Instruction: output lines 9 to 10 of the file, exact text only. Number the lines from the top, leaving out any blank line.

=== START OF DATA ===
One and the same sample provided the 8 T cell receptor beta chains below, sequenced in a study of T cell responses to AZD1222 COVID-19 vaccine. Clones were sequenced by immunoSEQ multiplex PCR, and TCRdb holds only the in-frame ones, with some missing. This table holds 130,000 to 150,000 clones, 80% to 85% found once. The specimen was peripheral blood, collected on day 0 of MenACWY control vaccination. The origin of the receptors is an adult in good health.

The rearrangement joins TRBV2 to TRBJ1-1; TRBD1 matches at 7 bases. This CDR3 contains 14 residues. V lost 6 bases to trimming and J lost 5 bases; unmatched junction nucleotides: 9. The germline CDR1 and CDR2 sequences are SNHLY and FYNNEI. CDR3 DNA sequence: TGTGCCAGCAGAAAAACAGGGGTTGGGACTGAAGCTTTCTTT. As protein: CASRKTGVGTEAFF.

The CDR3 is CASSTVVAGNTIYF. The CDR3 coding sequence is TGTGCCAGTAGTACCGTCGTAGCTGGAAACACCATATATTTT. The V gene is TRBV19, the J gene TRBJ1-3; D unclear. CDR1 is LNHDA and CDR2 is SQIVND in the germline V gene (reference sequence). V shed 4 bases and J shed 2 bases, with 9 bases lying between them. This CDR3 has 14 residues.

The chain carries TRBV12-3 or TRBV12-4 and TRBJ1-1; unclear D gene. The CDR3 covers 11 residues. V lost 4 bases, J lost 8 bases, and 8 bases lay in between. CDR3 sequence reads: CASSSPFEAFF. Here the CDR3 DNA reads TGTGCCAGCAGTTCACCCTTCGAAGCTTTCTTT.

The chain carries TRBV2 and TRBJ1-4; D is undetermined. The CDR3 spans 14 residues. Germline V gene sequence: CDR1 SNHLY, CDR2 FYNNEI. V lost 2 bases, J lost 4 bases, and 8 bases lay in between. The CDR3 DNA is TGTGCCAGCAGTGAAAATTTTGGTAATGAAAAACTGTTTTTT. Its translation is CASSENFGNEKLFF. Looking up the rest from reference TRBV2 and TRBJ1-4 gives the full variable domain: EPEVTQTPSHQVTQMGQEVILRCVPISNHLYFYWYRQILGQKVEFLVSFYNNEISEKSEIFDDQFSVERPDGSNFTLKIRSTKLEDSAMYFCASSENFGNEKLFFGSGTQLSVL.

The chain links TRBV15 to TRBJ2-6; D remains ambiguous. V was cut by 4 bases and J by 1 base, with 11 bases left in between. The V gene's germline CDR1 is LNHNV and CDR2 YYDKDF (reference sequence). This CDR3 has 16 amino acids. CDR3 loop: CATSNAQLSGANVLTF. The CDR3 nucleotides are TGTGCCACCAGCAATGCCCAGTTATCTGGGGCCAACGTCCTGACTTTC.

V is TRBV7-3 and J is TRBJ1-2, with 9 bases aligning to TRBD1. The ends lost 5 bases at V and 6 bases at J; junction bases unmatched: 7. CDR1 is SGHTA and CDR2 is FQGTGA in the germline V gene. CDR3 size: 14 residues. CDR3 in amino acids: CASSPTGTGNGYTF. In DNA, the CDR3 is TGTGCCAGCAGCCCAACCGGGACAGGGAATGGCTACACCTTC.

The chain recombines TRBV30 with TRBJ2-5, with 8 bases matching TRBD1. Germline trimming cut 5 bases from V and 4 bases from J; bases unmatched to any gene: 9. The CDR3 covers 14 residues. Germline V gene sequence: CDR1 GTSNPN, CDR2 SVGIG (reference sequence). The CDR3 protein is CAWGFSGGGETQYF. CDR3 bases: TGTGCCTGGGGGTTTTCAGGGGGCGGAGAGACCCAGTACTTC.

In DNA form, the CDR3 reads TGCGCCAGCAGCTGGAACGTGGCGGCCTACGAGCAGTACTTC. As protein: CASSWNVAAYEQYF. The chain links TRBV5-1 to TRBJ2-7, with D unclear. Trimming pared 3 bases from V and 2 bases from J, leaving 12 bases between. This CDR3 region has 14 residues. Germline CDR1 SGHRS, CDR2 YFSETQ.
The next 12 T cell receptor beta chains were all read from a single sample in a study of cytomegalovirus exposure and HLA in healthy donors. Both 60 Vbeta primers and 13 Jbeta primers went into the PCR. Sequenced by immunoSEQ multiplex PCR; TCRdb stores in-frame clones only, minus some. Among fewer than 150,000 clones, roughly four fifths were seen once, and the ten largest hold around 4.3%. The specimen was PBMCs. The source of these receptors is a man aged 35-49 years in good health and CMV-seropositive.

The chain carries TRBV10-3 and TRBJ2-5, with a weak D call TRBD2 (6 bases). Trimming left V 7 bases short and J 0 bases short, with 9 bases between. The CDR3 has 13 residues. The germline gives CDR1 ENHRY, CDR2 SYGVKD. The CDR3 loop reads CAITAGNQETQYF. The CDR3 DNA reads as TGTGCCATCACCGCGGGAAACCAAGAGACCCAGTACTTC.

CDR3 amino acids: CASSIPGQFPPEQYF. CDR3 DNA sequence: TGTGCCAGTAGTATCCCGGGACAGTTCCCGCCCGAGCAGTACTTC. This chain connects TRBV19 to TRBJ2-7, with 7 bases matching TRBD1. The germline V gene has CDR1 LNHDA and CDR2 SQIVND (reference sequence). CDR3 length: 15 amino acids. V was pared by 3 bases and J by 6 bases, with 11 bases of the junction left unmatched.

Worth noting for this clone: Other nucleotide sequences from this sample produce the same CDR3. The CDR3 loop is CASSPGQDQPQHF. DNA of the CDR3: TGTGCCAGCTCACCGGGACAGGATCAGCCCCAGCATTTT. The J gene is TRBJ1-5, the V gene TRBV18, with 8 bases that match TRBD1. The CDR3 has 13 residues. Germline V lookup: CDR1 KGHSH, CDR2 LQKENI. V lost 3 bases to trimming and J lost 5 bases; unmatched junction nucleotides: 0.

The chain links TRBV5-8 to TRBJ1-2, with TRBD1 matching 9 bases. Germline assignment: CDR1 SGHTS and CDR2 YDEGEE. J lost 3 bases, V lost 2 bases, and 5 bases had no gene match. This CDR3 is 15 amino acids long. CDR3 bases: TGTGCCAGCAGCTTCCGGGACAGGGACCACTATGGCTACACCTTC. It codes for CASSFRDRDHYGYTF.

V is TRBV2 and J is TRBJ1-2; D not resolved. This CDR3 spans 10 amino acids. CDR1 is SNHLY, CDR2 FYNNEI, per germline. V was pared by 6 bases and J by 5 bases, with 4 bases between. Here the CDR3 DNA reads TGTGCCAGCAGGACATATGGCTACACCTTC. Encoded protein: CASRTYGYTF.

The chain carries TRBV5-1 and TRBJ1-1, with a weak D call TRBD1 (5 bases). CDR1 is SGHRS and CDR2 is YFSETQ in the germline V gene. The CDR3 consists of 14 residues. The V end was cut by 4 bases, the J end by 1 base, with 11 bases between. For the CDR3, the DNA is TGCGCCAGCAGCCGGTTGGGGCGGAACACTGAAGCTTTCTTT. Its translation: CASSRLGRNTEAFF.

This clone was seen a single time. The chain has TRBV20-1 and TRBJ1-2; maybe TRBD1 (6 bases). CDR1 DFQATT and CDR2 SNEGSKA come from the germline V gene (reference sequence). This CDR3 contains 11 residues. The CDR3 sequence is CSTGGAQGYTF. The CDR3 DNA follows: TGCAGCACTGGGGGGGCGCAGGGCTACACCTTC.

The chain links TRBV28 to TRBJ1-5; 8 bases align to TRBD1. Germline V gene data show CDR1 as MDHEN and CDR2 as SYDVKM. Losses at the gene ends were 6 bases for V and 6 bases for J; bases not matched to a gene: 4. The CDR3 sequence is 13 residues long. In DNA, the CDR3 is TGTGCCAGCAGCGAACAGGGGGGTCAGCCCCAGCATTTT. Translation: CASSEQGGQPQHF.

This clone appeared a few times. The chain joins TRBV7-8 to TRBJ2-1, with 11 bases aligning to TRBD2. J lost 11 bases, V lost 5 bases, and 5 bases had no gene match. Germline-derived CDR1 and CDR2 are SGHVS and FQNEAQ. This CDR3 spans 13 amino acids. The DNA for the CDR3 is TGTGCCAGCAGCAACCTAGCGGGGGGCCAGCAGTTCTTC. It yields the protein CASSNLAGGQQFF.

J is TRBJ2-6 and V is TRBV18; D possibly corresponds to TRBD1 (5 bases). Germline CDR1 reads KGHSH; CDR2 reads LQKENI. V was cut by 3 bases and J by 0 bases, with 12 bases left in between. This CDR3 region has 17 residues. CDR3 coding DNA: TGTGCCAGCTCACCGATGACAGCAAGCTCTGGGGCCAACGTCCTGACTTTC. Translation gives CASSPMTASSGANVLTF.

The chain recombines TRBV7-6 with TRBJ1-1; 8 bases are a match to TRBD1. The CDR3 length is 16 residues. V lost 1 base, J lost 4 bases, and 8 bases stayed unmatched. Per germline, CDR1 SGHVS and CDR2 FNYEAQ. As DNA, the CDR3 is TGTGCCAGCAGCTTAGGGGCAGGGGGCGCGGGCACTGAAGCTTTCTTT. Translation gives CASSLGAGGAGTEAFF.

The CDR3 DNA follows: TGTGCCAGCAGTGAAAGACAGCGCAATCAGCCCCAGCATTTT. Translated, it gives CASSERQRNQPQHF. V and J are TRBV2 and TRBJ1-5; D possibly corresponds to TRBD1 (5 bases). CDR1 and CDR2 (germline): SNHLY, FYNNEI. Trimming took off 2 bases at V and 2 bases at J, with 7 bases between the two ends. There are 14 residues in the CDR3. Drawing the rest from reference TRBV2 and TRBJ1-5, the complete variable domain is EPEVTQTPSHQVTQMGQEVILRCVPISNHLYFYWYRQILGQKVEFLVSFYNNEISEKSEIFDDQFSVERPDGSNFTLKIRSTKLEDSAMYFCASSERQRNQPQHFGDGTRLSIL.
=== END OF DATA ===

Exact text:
In DNA form, the CDR3 reads TGCGCCAGCAGCTGGAACGTGGCGGCCTACGAGCAGTACTTC. As protein: CASSWNVAAYEQYF. The chain links TRBV5-1 to TRBJ2-7, with D unclear. Trimming pared 3 bases from V and 2 bases from J, leaving 12 bases between. This CDR3 region has 14 residues. Germline CDR1 SGHRS, CDR2 YFSETQ.
The next 12 T cell receptor beta chains were all read from a single sample in a study of cytomegalovirus exposure and HLA in healthy donors. Both 60 Vbeta primers and 13 Jbeta primers went into the PCR. Sequenced by immunoSEQ multiplex PCR; TCRdb stores in-frame clones only, minus some. Among fewer than 150,000 clones, roughly four fifths were seen once, and the ten largest hold around 4.3%. The specimen was PBMCs. The source of these receptors is a man aged 35-49 years in good health and CMV-seropositive.